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Using a power strip to switch off appliances ensures your home won't be plagued by energy vampires. | Photo courtesy of ©iStockphoto.com/webking
Halloween is almost here, and a band of spooky energy vampires could be lurking around your home. Unfortunately, these energy-slurping electronics are not interested in candy, but rather sucking your electrical outlets bone dry while raising your energy bills every month.
These so-called “energy vampires” are appliances that continue to draw power from electrical outlets, even when turned off or idle. While these vampires won’t suck your blood, some of these appliances can cause substantial increases to your energy usage, costing you and your family hundreds of dollars per year.
According to the U.S. Department of Energy’s Lawrence Berkeley National Laboratory, an appliance constantly taking in 1 watt of electrical current is equivalent to 9kWh per year, adding up to $1 in annual costs (basically $1/watt/annual). Considering how many appliances are used in an average household, costs can quickly add up to $100-200 a year.
To prep you for the colder and more expensive energy months, we’ve prepared a list of cleverly ghoulish (and practical) actions to take care of energy vampires in your home for good:
In the Bathroom—Unplug that hair dryer
No, unfortunately hanging garlic is not step one. But your morning shave and blowout could be a cause for concern if you’re leaving devices like hair dryers, curling irons, or electric shavers plugged into the wall. Even when turned off, these devices can idly sip electricity from your outlet costing you money. Outsmart those pesky energy vampires and tug the plug.
If not, timed power switches are a great way to turn the lights on before you get home or even make sure you didn’t burn the house down with your curling iron. Consider one of these handy devices in your bathroom if you’re forgetful or busy in the morning (and who isn’t?). Peace of mind can be just as valuable as energy savings.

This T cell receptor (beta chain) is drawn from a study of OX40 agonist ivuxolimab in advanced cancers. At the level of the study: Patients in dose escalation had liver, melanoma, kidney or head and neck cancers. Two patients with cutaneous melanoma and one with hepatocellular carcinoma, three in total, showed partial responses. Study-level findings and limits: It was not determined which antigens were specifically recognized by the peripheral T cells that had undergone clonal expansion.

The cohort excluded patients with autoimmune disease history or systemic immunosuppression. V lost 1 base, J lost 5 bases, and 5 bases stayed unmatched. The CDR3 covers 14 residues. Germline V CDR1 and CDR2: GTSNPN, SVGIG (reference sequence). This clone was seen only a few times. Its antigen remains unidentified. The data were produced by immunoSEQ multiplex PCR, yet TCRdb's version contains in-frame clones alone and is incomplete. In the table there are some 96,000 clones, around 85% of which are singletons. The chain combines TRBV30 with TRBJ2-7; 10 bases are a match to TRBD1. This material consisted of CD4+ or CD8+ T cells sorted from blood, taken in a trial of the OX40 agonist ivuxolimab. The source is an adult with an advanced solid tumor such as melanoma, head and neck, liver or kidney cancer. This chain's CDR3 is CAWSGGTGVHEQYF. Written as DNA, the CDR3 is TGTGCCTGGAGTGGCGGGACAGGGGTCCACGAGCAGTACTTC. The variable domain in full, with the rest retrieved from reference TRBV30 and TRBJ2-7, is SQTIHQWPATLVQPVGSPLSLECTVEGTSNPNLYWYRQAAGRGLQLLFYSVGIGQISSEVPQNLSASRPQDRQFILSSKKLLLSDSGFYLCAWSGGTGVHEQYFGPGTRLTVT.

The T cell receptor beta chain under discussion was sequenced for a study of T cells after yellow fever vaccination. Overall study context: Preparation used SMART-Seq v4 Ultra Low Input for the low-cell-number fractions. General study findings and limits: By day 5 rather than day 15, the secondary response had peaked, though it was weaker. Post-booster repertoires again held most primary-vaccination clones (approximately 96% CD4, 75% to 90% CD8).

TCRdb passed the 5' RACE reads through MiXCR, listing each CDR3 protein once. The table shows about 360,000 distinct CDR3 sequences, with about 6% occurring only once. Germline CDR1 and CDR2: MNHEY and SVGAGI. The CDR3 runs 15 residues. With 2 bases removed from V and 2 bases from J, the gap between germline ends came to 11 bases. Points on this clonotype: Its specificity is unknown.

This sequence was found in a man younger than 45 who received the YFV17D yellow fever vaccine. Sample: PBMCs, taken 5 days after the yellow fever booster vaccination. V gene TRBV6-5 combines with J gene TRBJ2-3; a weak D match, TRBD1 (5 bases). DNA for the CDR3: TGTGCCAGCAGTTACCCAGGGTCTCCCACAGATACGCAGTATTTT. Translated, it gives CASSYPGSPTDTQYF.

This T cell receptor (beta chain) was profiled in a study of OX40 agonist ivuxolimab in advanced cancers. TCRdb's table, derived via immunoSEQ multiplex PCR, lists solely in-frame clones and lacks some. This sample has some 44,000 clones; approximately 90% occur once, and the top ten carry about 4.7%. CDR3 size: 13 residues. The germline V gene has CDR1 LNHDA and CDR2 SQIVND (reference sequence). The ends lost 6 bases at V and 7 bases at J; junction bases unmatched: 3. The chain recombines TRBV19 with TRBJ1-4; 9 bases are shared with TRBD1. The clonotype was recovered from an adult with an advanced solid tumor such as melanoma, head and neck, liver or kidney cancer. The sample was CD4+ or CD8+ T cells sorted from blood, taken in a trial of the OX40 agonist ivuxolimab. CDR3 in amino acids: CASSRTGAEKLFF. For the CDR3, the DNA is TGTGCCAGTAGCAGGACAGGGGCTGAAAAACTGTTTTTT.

In the Kitchen
You’re primped and ready to head to work, but you have yet to finish that pot of coffee. Before you leave for the day, make a habit of turning off all unnecessary kitchen appliances, especially that new espresso machine. Granted, coffee makers only use 1-3 watts when off, but add that to your microwave, small kitchen television, toaster oven, and other unused appliances and you could save $10-20 per year.
In the Living room
Older set-top cable boxes and DVRs in your living room are some of the most frightening of energy vampires, as they’re less efficient than newer models. Some of these devices are constantly draining 25-45 watts of energy when off. To mitigate this energy waste, hook up your entertainment center and other living room appliances to power strips or an outlet with a wall switch. Then you can easily switch the whole system off when you need to. But remember if you are planning to record a show, your cable box will need to be turned on. It also takes time for your program guide to load, so it may be best to only shut your cable box off if you are not going to use it for extended periods.
If you’re still concerned about the energy usage of your home set-top boxes, be aware that, in December 2013, industry, environmental, and consumer groups reached a non-regulatory agreement that is expected to improve the efficiency of new set-top boxes by 10 to 45 percent (depending on box type) by 2017. So, if you want to save energy and money, consider calling your cable provider about these new, more efficient set-top boxes.
In the Home Office
You may have finished working, but your laptops and PCs in the home office are contributing to your electric bill. Be sure to keep your computers on sleep mode if not in use. Of course, a desktop or laptop computer can still suck 15-21 watts when idle. Turn it off instead and that could be up to $20 in savings from one device alone. Inkjet printers and fax machines, as well as other computers, can easily add to these costs, so be sure to use power strips and flip them off when not in use.
In the Bedroom
Space heaters are a great way to keep a basement bedroom warm. Unfortunately, they’re also a great way to start a house fire and drive up energy bills. If some rooms are colder in your house, consider fixing leaks and or adding insulation instead of using pricey space heaters. You can find ways to fix leaks in your home with a simple home energy audit. Read more tips on heating and cooling in our blog on Saving on Home Heating Costs.
As always, be sure to consider purchasing ENERGY STAR-rated appliances as they can save you more money up front and for years into the future. Check for the ENERGY STAR logo on all products. Also, be sure to look for rebates on these appliances.